UMtrijkl=λUMijklUMtrjkl   (3)

(see Eid et al., 2008, p. 233; Koch et al., 2014, p. 7). In Equation (3), UMtrjkl reflects the random effect of rater r nested under target t which is considered constant across indicators i, and λUMijkl is the respective factor loading of indicator i.1 Inserting Equation (3) in Equation (2) yields

Ytrijkl=Stijkl+λUMijklUMtrjkl+εtrijkl.   (4)

The model specification in Equations (2–4) rests on the assumption that rater-specific method effects are consistent across indicators i within targets t but independent between targets. This assumption is appropriate for pure hierarchical data, where raters are strictly nested under targets such that each rater r rates one and only one target t (see Figure 1A). In some real-life applications, however, raters may assign values to more than one target, resulting in a crossed hierarchical data structure where the samples of raters are not mutually exclusive between targets (see Figure 1B). For example, if university teachers form a sample of targets that are assessed by a sample of students as raters (see Eid et al., 2008), it is likely that the same students rate several teachers who give courses to their cohort. As a consequence, observed ratings on Level 1 may include random effects of targets, which are constant for target t across raters, and random effects of raters, which are constant for rater r across targets. Constant rater effects, however, induce non-independence of rater-specific method effects across targets.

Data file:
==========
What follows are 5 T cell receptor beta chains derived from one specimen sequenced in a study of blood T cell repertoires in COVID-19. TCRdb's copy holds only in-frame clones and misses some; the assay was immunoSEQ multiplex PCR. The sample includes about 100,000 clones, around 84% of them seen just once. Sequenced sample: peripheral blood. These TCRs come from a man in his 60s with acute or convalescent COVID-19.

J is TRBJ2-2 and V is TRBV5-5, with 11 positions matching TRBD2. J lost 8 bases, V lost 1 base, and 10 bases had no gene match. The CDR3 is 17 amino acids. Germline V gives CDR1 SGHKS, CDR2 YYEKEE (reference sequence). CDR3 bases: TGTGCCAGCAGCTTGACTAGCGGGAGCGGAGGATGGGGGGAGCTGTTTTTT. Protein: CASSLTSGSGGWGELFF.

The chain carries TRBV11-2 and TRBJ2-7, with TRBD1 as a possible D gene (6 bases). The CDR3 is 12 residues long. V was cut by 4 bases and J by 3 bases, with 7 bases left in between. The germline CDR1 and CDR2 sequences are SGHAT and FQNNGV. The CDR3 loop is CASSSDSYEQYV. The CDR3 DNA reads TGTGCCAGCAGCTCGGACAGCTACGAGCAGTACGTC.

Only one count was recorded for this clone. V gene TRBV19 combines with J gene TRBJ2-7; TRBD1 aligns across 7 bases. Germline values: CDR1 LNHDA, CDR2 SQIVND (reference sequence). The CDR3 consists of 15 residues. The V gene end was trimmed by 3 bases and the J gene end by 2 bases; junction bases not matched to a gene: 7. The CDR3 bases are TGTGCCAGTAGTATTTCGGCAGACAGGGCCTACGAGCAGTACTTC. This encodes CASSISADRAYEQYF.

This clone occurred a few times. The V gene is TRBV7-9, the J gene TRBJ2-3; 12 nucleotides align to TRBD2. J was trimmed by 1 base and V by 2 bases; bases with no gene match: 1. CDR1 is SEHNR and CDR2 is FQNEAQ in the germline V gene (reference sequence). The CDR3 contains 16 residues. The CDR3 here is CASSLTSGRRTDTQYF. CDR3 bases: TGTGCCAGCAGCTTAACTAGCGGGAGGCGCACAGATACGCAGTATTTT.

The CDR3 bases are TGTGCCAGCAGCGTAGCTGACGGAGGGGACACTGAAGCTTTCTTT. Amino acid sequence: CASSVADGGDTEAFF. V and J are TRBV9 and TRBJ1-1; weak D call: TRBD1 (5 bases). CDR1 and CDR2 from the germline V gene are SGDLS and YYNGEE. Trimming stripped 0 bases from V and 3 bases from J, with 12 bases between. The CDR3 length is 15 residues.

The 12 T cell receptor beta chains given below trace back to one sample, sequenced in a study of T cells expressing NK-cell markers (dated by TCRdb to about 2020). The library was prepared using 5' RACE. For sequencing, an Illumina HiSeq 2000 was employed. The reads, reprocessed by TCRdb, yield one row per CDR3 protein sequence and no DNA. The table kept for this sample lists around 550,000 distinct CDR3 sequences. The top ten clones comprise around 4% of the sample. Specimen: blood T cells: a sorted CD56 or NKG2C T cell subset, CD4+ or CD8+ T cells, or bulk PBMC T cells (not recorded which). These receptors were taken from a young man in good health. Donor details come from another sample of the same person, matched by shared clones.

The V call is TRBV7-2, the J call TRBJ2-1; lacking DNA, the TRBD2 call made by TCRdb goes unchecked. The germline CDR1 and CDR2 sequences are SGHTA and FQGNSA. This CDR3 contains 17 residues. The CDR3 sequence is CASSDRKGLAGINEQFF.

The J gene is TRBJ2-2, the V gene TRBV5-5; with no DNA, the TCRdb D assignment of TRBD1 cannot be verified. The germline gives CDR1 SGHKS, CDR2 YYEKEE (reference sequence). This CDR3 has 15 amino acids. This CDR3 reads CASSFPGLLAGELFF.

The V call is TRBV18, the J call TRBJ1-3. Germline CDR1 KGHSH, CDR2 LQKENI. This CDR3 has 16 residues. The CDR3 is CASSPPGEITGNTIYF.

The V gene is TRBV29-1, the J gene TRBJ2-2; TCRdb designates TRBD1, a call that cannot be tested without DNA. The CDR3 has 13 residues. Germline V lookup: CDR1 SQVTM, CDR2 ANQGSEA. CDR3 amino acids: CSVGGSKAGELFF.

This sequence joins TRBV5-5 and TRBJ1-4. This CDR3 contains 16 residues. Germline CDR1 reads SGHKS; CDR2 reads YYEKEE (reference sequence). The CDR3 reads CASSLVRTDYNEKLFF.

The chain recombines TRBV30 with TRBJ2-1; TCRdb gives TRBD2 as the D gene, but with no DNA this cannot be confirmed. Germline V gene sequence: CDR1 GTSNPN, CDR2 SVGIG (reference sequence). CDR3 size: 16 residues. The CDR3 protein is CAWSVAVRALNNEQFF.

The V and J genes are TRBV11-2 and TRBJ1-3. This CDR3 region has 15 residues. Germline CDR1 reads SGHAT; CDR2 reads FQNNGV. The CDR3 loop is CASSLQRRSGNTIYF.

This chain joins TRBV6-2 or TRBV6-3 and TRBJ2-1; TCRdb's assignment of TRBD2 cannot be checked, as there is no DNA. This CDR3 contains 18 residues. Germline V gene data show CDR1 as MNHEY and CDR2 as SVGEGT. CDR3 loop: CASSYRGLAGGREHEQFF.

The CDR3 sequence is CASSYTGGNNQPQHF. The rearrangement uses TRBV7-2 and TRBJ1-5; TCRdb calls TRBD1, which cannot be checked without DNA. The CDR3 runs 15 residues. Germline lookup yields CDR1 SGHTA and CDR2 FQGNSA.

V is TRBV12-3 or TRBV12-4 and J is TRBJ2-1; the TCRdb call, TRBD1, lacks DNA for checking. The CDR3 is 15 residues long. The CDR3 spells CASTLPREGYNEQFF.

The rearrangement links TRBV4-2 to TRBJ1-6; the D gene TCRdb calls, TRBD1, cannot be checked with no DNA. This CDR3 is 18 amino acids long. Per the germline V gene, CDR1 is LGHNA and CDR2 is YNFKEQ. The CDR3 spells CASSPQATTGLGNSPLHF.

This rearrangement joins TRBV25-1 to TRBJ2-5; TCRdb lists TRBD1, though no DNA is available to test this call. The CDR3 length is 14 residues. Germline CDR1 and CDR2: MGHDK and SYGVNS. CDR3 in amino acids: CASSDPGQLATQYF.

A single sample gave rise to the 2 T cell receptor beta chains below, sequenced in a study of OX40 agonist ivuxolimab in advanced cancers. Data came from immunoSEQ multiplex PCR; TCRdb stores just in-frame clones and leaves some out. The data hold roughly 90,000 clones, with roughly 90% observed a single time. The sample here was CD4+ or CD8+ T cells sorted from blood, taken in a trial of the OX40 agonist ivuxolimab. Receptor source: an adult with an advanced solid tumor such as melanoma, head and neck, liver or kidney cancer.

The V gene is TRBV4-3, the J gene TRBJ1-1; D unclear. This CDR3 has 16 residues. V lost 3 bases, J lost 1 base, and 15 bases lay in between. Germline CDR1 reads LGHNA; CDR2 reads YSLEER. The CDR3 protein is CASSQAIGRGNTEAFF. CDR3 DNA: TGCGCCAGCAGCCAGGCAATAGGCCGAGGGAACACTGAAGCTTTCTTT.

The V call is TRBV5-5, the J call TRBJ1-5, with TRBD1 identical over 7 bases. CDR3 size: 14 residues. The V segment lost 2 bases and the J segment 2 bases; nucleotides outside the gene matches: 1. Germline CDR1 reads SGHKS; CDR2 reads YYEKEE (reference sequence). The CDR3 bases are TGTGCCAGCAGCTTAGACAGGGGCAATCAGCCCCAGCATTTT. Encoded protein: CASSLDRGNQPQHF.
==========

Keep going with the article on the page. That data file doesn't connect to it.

Figure 1. Sampling schemes of interchangeable methods with strictly nested raters (A) and overlapping samples of raters (B).

Recent research has shown that ignoring violations of pure hierarchical data structures in multilevel model specification can lead to biases in estimated variance proportions and reduced model fit depending on the type and degree of violation (e.g., Luo and Kwok, 2009; Chung and Beretvas, 2012). Biased estimates of variance proportions, in turn, may undermine one of the major goals of MTMM analysis, that is, the assessment of consistency, method specificity and reliability (see Table 1 in Koch et al., 2014). Although first simulation studies of MTMM data with crossed hierarchical structures suggest that the relevant variance components in multilevel CFA-MTMM models are not seriously biased whereas the standard errors of parameter estimates may be underestimated (Schultze et al., in press), future model developments should take crossed hierarchical data structures explicitly into account to avoid model misspecification.